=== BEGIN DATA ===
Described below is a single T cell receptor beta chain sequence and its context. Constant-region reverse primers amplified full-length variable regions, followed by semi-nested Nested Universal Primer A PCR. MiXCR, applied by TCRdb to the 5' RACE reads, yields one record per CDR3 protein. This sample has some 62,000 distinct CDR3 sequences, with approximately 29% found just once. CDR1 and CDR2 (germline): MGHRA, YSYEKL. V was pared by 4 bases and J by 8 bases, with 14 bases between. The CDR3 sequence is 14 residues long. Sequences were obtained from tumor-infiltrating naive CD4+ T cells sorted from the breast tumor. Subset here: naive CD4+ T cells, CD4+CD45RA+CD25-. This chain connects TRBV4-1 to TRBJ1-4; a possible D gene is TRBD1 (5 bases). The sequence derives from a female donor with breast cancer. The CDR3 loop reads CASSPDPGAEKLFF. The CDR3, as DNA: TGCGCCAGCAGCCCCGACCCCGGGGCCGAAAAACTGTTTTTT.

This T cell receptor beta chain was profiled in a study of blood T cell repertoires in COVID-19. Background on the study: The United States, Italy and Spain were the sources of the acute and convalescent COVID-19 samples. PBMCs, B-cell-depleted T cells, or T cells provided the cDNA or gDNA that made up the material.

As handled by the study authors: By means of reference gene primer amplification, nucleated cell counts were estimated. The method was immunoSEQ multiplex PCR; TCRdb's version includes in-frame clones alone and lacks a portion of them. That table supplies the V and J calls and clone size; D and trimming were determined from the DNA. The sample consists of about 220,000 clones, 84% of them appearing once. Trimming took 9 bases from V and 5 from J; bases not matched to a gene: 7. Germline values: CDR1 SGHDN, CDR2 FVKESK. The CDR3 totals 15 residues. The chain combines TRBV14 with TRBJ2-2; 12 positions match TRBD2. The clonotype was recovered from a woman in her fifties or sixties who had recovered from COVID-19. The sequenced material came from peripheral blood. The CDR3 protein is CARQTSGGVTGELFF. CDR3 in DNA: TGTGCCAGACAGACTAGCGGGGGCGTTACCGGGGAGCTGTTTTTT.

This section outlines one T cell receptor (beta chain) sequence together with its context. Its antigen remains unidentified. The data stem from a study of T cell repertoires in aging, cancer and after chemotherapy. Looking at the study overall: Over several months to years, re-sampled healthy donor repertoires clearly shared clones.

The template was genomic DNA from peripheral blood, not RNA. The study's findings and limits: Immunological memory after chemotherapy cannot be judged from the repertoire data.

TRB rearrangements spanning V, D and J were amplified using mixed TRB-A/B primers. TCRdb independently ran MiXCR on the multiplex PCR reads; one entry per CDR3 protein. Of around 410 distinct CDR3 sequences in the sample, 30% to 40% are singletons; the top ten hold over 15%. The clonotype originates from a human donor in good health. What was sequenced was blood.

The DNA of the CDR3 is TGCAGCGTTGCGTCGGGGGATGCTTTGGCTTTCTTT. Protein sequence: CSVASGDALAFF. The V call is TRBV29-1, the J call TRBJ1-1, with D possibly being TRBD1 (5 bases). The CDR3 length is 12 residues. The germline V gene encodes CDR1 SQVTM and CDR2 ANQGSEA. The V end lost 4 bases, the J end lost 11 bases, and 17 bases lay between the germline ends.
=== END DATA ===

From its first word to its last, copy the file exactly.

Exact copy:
Described below is a single T cell receptor beta chain sequence and its context. Constant-region reverse primers amplified full-length variable regions, followed by semi-nested Nested Universal Primer A PCR. MiXCR, applied by TCRdb to the 5' RACE reads, yields one record per CDR3 protein. This sample has some 62,000 distinct CDR3 sequences, with approximately 29% found just once. CDR1 and CDR2 (germline): MGHRA, YSYEKL. V was pared by 4 bases and J by 8 bases, with 14 bases between. The CDR3 sequence is 14 residues long. Sequences were obtained from tumor-infiltrating naive CD4+ T cells sorted from the breast tumor. Subset here: naive CD4+ T cells, CD4+CD45RA+CD25-. This chain connects TRBV4-1 to TRBJ1-4; a possible D gene is TRBD1 (5 bases). The sequence derives from a female donor with breast cancer. The CDR3 loop reads CASSPDPGAEKLFF. The CDR3, as DNA: TGCGCCAGCAGCCCCGACCCCGGGGCCGAAAAACTGTTTTTT.

This T cell receptor beta chain was profiled in a study of blood T cell repertoires in COVID-19. Background on the study: The United States, Italy and Spain were the sources of the acute and convalescent COVID-19 samples. PBMCs, B-cell-depleted T cells, or T cells provided the cDNA or gDNA that made up the material.

As handled by the study authors: By means of reference gene primer amplification, nucleated cell counts were estimated. The method was immunoSEQ multiplex PCR; TCRdb's version includes in-frame clones alone and lacks a portion of them. That table supplies the V and J calls and clone size; D and trimming were determined from the DNA. The sample consists of about 220,000 clones, 84% of them appearing once. Trimming took 9 bases from V and 5 from J; bases not matched to a gene: 7. Germline values: CDR1 SGHDN, CDR2 FVKESK. The CDR3 totals 15 residues. The chain combines TRBV14 with TRBJ2-2; 12 positions match TRBD2. The clonotype was recovered from a woman in her fifties or sixties who had recovered from COVID-19. The sequenced material came from peripheral blood. The CDR3 protein is CARQTSGGVTGELFF. CDR3 in DNA: TGTGCCAGACAGACTAGCGGGGGCGTTACCGGGGAGCTGTTTTTT.

This section outlines one T cell receptor (beta chain) sequence together with its context. Its antigen remains unidentified. The data stem from a study of T cell repertoires in aging, cancer and after chemotherapy. Looking at the study overall: Over several months to years, re-sampled healthy donor repertoires clearly shared clones.

The template was genomic DNA from peripheral blood, not RNA. The study's findings and limits: Immunological memory after chemotherapy cannot be judged from the repertoire data.

TRB rearrangements spanning V, D and J were amplified using mixed TRB-A/B primers. TCRdb independently ran MiXCR on the multiplex PCR reads; one entry per CDR3 protein. Of around 410 distinct CDR3 sequences in the sample, 30% to 40% are singletons; the top ten hold over 15%. The clonotype originates from a human donor in good health. What was sequenced was blood.

The DNA of the CDR3 is TGCAGCGTTGCGTCGGGGGATGCTTTGGCTTTCTTT. Protein sequence: CSVASGDALAFF. The V call is TRBV29-1, the J call TRBJ1-1, with D possibly being TRBD1 (5 bases). The CDR3 length is 12 residues. The germline V gene encodes CDR1 SQVTM and CDR2 ANQGSEA. The V end lost 4 bases, the J end lost 11 bases, and 17 bases lay between the germline ends.